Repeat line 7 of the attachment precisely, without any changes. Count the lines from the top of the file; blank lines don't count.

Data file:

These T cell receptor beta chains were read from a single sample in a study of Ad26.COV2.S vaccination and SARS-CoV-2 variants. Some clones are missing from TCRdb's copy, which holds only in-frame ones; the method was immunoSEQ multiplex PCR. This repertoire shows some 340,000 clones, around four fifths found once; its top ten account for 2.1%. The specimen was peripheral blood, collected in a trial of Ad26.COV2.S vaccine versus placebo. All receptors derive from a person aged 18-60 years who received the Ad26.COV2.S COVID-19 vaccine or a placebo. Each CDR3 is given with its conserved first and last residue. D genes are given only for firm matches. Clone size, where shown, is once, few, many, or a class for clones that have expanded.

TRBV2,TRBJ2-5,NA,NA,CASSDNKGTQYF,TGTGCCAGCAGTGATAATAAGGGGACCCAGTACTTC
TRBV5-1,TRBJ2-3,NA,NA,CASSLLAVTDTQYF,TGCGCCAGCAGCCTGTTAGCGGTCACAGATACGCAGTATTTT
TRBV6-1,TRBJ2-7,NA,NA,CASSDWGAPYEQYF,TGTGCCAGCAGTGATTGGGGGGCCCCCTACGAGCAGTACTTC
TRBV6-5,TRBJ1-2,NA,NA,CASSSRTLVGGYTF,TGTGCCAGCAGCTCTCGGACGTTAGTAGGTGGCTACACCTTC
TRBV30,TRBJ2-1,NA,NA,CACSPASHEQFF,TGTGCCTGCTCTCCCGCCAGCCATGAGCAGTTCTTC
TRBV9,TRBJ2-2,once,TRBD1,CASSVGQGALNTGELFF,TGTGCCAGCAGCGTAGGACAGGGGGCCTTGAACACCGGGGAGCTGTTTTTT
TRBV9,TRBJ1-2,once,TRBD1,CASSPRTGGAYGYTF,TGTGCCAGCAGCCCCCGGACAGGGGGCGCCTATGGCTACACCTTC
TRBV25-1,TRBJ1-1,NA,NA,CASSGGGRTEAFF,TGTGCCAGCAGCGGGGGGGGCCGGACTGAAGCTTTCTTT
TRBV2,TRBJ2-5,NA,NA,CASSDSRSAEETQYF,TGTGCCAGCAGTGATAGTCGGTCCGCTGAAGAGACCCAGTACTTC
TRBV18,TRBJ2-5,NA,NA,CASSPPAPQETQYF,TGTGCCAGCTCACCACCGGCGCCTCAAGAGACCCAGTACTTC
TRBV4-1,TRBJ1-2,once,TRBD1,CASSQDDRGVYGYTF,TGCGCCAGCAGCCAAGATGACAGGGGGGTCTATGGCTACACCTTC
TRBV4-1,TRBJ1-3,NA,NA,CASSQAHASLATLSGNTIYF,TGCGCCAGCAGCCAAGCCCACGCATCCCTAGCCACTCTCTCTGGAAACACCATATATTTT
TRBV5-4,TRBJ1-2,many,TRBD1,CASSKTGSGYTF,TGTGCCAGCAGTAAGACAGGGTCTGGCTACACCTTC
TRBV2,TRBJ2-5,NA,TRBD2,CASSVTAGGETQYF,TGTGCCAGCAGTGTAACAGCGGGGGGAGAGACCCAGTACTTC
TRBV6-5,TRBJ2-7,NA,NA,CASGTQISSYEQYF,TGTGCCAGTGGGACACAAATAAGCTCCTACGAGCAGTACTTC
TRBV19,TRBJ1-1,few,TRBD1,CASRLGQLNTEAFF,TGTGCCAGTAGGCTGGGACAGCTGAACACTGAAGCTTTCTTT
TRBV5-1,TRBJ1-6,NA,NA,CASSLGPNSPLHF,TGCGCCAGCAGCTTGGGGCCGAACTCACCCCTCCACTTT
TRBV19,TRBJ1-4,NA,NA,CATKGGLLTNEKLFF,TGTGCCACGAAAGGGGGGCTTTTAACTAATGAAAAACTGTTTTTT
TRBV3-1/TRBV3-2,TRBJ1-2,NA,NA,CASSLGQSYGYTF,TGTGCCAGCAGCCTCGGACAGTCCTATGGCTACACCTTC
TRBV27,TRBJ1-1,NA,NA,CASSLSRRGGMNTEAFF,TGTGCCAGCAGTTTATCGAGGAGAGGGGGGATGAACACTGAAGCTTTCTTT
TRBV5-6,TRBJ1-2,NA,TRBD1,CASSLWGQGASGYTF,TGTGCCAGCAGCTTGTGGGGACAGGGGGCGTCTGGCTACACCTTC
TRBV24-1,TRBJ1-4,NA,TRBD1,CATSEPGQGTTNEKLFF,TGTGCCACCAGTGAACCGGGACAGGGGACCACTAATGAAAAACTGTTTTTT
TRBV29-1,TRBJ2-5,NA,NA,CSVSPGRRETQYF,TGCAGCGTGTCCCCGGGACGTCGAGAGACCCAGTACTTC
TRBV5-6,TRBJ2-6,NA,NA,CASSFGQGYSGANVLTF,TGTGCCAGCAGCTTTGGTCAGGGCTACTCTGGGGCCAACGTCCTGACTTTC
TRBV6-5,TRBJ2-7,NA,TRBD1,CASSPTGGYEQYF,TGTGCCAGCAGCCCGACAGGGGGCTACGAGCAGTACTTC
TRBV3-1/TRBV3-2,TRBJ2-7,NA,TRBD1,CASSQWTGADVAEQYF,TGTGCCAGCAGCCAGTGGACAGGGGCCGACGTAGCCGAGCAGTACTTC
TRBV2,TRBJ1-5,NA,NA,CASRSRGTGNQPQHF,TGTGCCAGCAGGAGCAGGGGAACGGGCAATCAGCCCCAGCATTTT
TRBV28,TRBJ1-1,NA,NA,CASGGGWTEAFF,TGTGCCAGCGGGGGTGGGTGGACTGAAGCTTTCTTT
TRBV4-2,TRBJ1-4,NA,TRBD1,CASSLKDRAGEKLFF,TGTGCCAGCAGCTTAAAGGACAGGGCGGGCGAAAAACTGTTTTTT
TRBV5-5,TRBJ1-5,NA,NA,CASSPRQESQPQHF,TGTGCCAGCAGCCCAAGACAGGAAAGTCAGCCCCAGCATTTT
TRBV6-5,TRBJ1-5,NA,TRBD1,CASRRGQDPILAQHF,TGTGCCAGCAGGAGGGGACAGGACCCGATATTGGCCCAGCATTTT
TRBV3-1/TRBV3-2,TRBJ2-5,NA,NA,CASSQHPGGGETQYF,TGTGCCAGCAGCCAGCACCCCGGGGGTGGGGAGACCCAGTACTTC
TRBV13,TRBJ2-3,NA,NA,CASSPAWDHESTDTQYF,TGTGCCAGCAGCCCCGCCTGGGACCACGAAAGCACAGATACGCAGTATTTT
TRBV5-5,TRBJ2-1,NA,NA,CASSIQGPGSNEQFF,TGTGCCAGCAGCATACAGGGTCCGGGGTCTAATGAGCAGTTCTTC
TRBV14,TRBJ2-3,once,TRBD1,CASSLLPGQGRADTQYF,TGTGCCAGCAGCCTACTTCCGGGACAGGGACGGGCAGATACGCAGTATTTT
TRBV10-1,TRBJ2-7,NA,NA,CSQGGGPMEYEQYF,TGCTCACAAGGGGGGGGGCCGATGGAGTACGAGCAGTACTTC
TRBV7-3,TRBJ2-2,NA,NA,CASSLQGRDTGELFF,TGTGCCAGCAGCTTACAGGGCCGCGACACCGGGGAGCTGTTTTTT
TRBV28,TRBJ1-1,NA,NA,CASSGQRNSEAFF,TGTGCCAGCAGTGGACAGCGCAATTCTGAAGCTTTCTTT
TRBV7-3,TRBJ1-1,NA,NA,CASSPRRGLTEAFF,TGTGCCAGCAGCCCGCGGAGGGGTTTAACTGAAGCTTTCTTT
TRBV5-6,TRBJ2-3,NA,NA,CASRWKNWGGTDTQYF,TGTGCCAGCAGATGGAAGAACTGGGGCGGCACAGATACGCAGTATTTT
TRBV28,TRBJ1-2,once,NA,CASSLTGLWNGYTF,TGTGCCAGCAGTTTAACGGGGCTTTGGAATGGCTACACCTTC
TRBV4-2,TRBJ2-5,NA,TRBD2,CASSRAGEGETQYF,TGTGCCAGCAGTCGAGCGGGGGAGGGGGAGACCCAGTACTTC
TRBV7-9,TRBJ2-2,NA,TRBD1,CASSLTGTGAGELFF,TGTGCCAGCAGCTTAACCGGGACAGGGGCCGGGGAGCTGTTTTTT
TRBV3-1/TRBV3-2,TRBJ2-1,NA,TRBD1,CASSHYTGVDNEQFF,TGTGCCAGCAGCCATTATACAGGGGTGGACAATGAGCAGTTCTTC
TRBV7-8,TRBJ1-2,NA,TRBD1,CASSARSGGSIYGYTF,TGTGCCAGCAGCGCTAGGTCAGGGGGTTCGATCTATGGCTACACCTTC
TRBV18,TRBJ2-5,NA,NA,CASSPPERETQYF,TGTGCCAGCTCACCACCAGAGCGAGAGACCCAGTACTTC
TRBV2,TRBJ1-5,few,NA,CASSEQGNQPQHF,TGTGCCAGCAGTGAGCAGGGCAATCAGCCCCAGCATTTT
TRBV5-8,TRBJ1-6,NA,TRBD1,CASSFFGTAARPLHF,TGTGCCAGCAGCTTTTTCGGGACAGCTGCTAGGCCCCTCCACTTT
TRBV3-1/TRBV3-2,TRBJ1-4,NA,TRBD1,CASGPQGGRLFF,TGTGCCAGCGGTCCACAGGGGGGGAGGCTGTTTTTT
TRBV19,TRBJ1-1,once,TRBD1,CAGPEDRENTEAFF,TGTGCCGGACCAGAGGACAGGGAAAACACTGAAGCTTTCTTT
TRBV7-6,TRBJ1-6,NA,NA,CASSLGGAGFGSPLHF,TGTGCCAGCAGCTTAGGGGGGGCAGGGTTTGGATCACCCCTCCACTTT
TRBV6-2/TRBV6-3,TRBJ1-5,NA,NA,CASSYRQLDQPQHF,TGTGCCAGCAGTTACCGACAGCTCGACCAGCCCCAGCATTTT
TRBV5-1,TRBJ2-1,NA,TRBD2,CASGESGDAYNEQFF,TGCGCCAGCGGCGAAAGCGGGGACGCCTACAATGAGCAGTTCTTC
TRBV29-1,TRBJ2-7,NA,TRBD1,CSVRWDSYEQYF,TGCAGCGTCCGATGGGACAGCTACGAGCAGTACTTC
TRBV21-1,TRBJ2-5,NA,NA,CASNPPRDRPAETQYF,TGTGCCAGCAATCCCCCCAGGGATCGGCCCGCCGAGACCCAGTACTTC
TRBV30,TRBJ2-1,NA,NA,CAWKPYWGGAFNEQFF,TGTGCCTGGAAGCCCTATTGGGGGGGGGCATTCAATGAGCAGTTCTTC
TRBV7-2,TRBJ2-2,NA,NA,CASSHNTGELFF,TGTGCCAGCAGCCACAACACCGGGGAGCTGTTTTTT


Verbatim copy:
TRBV9,TRBJ2-2,once,TRBD1,CASSVGQGALNTGELFF,TGTGCCAGCAGCGTAGGACAGGGGGCCTTGAACACCGGGGAGCTGTTTTTT